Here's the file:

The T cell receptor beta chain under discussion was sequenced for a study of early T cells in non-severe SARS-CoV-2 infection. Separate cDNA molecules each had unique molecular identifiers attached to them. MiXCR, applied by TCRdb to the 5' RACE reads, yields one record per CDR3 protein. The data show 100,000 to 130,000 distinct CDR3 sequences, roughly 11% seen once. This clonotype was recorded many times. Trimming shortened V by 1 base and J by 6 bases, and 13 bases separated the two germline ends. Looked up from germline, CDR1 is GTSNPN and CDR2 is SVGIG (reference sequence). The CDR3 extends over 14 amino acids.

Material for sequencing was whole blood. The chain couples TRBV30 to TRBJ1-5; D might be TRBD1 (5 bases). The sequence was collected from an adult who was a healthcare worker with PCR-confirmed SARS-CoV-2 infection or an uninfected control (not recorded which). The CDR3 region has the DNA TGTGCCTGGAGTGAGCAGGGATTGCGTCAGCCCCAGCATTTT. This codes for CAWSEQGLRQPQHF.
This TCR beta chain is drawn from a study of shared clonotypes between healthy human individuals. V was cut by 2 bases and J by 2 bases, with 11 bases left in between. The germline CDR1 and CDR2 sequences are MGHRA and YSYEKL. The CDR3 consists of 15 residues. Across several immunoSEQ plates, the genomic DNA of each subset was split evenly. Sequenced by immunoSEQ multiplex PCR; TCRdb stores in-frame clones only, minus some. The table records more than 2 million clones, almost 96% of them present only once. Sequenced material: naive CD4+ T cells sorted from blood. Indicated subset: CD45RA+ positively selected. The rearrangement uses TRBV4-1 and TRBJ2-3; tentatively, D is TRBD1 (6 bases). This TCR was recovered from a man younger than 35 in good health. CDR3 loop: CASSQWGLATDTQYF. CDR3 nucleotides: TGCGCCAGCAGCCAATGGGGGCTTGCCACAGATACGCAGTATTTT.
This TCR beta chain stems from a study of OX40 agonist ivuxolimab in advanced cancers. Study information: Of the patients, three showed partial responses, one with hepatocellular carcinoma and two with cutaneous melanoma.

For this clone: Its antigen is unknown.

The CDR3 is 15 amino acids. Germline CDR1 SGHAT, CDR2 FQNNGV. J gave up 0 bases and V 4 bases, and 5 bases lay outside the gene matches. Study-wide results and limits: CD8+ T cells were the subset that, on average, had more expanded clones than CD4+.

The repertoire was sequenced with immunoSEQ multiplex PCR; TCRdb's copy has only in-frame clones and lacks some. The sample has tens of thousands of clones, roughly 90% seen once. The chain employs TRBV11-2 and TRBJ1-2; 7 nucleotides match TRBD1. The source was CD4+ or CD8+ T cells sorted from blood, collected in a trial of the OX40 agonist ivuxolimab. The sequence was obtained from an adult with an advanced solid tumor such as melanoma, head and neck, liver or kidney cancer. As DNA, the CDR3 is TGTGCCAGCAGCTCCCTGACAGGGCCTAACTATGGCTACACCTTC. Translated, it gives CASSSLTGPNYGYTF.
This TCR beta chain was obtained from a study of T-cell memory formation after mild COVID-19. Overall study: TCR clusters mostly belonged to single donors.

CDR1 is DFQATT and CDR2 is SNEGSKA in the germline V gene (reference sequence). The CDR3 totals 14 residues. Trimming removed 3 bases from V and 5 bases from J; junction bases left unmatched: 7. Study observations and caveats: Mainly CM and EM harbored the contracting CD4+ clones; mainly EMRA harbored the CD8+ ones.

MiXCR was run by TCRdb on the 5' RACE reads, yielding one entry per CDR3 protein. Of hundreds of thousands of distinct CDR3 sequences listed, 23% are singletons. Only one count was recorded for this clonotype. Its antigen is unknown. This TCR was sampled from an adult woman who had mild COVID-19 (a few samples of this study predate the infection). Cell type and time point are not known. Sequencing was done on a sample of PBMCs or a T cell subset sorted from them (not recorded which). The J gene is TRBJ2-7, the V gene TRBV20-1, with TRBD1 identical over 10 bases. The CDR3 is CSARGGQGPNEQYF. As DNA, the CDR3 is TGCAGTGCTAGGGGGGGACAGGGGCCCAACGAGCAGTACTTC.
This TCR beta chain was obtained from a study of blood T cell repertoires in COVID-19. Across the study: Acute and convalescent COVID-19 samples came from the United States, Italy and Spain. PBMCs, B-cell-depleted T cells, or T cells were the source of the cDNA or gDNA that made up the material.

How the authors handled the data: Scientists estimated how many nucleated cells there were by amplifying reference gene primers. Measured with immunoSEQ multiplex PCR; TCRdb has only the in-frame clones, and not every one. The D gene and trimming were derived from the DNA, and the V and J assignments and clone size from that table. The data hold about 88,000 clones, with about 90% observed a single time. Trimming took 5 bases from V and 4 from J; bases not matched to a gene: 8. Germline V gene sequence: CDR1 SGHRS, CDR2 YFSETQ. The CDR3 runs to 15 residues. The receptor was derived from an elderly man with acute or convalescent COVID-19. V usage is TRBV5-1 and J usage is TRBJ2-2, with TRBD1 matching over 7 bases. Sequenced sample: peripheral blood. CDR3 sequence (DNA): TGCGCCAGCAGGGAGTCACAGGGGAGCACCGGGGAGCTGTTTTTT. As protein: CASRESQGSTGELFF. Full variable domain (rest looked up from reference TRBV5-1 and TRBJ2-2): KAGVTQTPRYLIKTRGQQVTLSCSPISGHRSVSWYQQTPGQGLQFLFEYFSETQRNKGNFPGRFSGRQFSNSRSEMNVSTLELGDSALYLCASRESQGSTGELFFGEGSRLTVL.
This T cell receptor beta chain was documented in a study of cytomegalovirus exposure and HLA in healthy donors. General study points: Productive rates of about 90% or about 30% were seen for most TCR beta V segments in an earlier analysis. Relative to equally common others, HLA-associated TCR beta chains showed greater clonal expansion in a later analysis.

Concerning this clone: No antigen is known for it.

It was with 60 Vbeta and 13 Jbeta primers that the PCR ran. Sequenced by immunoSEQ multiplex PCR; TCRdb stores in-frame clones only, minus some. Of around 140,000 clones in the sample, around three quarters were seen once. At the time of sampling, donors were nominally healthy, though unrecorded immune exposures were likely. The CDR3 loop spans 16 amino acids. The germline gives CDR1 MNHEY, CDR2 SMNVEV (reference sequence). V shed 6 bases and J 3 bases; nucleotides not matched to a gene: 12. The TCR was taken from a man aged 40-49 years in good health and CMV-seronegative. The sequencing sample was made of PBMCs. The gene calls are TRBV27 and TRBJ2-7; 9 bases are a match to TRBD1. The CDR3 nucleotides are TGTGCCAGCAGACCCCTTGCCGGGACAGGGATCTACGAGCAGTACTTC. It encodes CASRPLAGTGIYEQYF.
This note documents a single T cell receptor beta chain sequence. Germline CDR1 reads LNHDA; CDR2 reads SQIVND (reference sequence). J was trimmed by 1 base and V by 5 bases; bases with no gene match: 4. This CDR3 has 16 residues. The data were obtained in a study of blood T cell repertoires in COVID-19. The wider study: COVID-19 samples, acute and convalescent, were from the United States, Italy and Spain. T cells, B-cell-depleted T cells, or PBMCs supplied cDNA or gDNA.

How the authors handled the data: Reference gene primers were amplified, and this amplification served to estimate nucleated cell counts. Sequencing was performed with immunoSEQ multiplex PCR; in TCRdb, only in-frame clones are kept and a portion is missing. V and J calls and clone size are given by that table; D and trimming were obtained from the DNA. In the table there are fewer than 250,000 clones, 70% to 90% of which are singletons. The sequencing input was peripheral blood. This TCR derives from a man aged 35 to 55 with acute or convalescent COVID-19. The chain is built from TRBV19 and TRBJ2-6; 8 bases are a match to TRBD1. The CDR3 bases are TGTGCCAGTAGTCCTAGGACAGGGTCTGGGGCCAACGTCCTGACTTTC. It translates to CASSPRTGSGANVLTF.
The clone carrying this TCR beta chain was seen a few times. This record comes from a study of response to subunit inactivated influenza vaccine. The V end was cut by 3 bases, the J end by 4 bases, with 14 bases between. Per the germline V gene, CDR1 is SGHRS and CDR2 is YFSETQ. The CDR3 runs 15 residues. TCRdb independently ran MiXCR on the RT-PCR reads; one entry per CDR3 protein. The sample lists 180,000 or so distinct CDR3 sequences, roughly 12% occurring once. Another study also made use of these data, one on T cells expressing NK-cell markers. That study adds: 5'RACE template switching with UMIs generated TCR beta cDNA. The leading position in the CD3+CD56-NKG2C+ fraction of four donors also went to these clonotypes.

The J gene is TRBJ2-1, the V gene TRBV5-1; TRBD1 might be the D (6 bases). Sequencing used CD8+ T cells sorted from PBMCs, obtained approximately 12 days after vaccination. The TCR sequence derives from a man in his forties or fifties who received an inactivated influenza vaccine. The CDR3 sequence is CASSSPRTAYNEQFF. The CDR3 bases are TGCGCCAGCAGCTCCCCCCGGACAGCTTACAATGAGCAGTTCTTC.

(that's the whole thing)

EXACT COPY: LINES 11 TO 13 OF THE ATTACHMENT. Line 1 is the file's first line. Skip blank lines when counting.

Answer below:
This TCR beta chain was obtained from a study of blood T cell repertoires in COVID-19. Across the study: Acute and convalescent COVID-19 samples came from the United States, Italy and Spain. PBMCs, B-cell-depleted T cells, or T cells were the source of the cDNA or gDNA that made up the material.

How the authors handled the data: Scientists estimated how many nucleated cells there were by amplifying reference gene primers. Measured with immunoSEQ multiplex PCR; TCRdb has only the in-frame clones, and not every one. The D gene and trimming were derived from the DNA, and the V and J assignments and clone size from that table. The data hold about 88,000 clones, with about 90% observed a single time. Trimming took 5 bases from V and 4 from J; bases not matched to a gene: 8. Germline V gene sequence: CDR1 SGHRS, CDR2 YFSETQ. The CDR3 runs to 15 residues. The receptor was derived from an elderly man with acute or convalescent COVID-19. V usage is TRBV5-1 and J usage is TRBJ2-2, with TRBD1 matching over 7 bases. Sequenced sample: peripheral blood. CDR3 sequence (DNA): TGCGCCAGCAGGGAGTCACAGGGGAGCACCGGGGAGCTGTTTTTT. As protein: CASRESQGSTGELFF. Full variable domain (rest looked up from reference TRBV5-1 and TRBJ2-2): KAGVTQTPRYLIKTRGQQVTLSCSPISGHRSVSWYQQTPGQGLQFLFEYFSETQRNKGNFPGRFSGRQFSNSRSEMNVSTLELGDSALYLCASRESQGSTGELFFGEGSRLTVL.
This T cell receptor beta chain was documented in a study of cytomegalovirus exposure and HLA in healthy donors. General study points: Productive rates of about 90% or about 30% were seen for most TCR beta V segments in an earlier analysis. Relative to equally common others, HLA-associated TCR beta chains showed greater clonal expansion in a later analysis.